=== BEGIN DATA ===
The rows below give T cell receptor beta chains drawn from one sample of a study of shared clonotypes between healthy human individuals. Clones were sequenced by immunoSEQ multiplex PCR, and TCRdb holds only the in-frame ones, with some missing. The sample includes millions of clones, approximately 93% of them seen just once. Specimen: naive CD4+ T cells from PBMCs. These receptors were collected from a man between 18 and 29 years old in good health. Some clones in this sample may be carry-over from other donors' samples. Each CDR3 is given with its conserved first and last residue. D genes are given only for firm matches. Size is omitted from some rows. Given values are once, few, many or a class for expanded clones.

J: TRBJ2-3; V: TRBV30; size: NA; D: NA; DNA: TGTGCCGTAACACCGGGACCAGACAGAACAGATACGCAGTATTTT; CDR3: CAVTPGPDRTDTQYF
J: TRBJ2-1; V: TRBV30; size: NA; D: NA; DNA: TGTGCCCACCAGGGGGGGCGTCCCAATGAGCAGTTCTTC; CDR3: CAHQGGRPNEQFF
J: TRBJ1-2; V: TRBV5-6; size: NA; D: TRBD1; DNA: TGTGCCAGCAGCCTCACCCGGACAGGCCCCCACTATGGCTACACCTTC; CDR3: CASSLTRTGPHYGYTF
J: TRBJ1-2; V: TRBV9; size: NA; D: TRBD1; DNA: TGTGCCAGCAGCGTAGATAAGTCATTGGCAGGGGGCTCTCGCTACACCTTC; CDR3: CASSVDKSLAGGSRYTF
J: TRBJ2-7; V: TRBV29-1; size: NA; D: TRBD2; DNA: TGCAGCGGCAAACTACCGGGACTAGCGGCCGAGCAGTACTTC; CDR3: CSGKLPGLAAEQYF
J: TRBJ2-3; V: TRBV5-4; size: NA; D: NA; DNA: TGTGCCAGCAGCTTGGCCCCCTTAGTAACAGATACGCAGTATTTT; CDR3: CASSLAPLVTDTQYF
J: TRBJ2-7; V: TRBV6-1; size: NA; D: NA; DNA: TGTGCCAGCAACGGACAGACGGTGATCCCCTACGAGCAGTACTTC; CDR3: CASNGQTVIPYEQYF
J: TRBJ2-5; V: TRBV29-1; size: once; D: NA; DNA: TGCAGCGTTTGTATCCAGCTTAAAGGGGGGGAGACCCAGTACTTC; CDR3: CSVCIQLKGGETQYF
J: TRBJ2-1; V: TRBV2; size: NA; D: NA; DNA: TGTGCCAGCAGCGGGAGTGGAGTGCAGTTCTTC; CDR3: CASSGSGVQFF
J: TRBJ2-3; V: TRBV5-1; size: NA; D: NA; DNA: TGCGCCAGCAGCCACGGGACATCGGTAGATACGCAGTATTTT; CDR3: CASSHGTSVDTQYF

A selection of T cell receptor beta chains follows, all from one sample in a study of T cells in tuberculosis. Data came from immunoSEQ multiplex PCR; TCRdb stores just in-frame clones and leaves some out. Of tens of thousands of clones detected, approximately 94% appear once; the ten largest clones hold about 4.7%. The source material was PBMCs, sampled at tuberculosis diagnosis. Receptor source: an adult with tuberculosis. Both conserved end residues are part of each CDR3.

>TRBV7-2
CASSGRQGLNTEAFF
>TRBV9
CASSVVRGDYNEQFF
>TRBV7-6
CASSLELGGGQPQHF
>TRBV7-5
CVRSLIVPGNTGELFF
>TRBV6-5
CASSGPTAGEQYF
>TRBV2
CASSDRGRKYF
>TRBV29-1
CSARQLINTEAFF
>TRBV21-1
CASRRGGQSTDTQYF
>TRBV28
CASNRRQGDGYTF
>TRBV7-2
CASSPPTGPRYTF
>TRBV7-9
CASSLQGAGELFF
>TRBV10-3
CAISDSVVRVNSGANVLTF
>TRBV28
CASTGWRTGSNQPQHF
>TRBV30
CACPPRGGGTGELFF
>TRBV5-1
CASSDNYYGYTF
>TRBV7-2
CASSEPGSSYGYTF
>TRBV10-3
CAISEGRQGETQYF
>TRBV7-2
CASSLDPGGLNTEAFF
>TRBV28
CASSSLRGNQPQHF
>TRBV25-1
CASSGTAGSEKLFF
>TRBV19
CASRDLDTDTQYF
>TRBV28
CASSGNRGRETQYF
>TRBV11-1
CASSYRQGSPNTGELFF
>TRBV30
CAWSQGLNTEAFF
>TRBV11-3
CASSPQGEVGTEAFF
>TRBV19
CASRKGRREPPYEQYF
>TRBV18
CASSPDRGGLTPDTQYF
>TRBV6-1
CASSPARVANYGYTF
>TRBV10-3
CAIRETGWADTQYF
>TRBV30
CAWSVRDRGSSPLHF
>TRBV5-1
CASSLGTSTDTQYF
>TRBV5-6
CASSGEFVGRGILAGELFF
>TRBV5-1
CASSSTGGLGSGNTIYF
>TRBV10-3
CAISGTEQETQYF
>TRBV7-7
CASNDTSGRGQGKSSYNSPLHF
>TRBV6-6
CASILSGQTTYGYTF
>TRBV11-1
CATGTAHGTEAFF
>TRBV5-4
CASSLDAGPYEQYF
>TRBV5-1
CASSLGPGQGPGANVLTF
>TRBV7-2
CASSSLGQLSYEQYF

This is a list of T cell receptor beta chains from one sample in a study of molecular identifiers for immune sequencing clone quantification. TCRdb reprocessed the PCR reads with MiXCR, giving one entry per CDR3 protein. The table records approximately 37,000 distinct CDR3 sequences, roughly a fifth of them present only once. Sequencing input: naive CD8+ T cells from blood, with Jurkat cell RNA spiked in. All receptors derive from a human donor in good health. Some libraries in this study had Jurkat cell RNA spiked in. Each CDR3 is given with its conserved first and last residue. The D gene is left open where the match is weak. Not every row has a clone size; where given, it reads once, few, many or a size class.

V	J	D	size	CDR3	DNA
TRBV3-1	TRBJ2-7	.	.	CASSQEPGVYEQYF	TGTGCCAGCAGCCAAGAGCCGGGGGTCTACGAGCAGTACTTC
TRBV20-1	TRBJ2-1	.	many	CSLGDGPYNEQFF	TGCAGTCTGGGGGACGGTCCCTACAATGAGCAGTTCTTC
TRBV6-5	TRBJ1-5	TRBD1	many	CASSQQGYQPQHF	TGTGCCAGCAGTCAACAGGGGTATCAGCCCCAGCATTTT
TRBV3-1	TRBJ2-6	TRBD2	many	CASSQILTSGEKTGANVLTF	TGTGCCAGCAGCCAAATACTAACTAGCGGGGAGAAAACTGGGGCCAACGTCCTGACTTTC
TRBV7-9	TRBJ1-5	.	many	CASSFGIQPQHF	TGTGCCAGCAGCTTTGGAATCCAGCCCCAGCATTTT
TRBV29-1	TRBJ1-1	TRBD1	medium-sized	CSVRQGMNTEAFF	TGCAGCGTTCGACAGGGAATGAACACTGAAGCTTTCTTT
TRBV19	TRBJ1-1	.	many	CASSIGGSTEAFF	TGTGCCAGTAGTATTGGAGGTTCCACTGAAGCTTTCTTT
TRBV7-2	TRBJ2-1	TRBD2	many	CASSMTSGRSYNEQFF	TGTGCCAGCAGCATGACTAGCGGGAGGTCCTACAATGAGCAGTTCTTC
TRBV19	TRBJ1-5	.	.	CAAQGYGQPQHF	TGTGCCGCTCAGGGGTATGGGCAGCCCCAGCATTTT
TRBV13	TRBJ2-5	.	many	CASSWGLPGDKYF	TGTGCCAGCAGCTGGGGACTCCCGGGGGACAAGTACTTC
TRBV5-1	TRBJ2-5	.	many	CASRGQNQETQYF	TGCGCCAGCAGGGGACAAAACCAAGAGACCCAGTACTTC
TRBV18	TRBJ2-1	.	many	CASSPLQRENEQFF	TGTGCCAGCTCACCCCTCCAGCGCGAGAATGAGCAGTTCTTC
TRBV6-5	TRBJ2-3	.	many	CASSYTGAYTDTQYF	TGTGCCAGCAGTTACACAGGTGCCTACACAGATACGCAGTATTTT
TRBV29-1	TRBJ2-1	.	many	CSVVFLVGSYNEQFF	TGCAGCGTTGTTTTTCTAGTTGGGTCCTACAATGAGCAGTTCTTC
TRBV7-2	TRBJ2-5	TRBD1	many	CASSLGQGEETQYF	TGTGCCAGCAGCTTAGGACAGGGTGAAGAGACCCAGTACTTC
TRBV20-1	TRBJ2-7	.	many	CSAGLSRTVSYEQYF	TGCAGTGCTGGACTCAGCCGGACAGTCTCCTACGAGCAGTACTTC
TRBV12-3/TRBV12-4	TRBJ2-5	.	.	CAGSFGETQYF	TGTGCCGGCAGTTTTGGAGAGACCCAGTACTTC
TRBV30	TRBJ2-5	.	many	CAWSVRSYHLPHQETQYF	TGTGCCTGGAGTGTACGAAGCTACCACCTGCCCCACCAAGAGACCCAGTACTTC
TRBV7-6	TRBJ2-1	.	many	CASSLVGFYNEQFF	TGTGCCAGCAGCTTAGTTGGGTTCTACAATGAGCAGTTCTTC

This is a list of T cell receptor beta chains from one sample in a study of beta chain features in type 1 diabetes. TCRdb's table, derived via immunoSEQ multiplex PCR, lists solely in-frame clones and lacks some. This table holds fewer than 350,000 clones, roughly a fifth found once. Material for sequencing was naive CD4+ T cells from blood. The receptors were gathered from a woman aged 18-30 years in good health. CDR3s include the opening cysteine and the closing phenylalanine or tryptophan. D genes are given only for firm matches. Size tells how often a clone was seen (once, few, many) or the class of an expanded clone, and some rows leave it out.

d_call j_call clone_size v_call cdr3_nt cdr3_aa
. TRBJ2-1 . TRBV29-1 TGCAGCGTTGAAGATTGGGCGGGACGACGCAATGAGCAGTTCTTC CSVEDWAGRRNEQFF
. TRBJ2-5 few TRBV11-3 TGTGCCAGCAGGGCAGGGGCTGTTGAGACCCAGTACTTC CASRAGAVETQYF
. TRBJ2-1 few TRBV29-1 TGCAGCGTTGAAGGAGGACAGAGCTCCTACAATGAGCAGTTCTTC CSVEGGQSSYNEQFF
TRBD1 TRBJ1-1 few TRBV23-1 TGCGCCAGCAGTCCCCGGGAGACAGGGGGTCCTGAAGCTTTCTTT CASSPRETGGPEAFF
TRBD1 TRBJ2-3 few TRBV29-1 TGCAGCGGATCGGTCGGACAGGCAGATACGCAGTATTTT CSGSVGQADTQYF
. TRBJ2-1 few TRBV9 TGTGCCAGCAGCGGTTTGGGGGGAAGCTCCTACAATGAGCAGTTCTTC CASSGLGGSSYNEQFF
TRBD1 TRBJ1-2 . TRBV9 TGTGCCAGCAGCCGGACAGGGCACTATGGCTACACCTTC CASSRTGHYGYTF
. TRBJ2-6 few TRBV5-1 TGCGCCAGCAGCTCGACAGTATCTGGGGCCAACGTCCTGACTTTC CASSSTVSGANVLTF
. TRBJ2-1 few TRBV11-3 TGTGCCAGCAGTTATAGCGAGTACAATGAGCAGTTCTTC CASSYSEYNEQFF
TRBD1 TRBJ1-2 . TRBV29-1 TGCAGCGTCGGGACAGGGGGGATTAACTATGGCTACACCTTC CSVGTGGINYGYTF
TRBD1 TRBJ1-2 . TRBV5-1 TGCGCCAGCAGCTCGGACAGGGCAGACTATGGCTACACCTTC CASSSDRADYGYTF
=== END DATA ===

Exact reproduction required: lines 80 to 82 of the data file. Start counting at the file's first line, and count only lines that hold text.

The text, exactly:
CAISGTEQETQYF
>TRBV7-7
CASNDTSGRGQGKSSYNSPLHF